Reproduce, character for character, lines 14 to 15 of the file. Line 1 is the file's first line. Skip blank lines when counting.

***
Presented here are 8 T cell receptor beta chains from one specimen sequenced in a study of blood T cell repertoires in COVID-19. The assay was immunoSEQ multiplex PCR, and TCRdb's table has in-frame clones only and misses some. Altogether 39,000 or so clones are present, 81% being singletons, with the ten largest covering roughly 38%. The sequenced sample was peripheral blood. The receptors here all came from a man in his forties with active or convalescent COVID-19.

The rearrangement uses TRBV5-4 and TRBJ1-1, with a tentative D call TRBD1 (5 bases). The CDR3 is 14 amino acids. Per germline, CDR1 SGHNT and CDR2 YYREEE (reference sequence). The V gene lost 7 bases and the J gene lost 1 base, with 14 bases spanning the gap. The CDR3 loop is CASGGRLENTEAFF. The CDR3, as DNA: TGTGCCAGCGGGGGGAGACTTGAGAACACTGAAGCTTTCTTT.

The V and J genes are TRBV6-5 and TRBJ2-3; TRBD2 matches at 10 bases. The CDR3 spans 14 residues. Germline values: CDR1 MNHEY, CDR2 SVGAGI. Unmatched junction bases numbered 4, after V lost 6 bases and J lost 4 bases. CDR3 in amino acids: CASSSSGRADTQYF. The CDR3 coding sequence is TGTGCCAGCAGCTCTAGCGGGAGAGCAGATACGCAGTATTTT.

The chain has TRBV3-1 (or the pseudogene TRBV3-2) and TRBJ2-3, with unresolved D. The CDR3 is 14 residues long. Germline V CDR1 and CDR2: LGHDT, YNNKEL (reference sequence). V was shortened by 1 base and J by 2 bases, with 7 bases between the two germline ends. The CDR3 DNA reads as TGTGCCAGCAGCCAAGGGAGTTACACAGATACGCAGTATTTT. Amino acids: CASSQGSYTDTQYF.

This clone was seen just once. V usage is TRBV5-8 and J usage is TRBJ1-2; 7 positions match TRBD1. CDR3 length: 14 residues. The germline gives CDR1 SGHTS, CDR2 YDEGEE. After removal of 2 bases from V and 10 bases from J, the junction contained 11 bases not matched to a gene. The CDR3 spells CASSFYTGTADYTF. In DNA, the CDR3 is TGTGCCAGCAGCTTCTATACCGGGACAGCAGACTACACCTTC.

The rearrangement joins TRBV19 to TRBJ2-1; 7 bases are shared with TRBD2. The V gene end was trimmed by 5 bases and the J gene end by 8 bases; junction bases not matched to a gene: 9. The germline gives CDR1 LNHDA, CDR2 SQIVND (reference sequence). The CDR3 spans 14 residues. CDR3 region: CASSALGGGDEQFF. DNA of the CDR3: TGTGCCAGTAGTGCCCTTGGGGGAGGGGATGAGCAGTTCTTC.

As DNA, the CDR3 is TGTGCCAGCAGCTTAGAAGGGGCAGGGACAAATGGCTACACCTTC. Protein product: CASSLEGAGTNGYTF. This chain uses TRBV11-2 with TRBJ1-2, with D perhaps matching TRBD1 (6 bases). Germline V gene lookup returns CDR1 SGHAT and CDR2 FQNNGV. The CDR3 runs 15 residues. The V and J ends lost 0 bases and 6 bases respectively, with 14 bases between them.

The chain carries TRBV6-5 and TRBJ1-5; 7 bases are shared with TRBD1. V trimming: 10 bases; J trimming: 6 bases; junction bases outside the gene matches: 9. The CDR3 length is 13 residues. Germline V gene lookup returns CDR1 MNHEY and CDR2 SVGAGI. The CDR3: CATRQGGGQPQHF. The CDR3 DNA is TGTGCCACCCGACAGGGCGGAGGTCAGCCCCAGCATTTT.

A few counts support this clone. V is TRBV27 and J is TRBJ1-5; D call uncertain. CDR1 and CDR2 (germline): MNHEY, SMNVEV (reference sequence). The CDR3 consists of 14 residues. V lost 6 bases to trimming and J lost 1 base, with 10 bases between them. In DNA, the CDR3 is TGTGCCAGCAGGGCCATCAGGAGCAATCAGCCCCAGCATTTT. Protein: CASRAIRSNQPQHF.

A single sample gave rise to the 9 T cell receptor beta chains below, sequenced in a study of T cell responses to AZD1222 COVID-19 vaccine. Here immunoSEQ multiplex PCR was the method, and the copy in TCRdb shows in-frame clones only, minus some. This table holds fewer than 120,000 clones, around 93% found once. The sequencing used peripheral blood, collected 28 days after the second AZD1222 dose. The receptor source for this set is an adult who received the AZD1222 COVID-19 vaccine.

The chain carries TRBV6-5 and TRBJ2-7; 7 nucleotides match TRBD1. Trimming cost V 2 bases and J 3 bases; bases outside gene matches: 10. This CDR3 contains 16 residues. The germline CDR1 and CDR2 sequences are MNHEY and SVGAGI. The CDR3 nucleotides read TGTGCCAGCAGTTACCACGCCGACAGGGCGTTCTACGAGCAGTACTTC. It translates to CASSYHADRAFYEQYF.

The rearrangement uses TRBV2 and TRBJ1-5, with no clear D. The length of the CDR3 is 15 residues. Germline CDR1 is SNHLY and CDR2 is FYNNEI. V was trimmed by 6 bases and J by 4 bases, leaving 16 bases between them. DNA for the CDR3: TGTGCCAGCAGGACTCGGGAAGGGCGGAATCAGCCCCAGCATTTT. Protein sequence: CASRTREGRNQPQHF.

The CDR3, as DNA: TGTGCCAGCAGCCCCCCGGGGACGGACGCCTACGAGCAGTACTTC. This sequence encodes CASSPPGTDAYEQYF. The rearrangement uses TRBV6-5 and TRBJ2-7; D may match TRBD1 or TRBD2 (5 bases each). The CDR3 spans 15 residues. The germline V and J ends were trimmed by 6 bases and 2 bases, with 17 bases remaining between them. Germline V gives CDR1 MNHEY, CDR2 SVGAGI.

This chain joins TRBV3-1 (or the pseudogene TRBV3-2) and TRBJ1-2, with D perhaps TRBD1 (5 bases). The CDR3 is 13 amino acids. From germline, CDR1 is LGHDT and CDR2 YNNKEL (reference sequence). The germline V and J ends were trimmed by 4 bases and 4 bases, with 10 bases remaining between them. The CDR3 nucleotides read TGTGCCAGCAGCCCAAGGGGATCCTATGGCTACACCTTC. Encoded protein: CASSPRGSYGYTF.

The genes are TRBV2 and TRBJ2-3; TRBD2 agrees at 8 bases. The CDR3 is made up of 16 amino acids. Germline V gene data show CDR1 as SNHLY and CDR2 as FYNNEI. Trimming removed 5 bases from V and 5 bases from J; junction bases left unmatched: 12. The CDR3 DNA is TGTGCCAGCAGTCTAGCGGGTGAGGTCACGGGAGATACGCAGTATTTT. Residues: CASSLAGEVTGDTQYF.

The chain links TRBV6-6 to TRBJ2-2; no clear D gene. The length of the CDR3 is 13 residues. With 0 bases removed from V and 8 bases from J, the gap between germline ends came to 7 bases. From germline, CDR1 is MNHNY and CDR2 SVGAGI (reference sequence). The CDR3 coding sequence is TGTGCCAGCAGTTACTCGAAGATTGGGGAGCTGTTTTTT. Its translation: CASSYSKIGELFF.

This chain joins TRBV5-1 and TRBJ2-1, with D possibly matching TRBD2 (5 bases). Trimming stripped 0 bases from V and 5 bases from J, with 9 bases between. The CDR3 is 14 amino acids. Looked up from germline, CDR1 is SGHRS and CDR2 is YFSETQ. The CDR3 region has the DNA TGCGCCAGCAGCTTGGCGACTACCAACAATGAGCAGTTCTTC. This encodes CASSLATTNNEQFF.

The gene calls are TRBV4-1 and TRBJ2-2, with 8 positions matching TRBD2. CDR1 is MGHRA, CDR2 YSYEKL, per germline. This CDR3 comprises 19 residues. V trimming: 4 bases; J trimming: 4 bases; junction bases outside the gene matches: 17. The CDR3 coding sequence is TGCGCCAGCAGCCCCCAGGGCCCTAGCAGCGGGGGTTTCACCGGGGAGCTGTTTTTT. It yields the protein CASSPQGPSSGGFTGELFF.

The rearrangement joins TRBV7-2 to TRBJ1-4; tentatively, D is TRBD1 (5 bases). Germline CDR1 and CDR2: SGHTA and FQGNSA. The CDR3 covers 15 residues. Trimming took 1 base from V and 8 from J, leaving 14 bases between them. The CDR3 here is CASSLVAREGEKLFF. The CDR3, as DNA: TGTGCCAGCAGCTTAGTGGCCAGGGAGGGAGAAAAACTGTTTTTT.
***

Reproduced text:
This chain joins TRBV3-1 (or the pseudogene TRBV3-2) and TRBJ1-2, with D perhaps TRBD1 (5 bases). The CDR3 is 13 amino acids. From germline, CDR1 is LGHDT and CDR2 YNNKEL (reference sequence). The germline V and J ends were trimmed by 4 bases and 4 bases, with 10 bases remaining between them. The CDR3 nucleotides read TGTGCCAGCAGCCCAAGGGGATCCTATGGCTACACCTTC. Encoded protein: CASSPRGSYGYTF.

The genes are TRBV2 and TRBJ2-3; TRBD2 agrees at 8 bases. The CDR3 is made up of 16 amino acids. Germline V gene data show CDR1 as SNHLY and CDR2 as FYNNEI. Trimming removed 5 bases from V and 5 bases from J; junction bases left unmatched: 12. The CDR3 DNA is TGTGCCAGCAGTCTAGCGGGTGAGGTCACGGGAGATACGCAGTATTTT. Residues: CASSLAGEVTGDTQYF.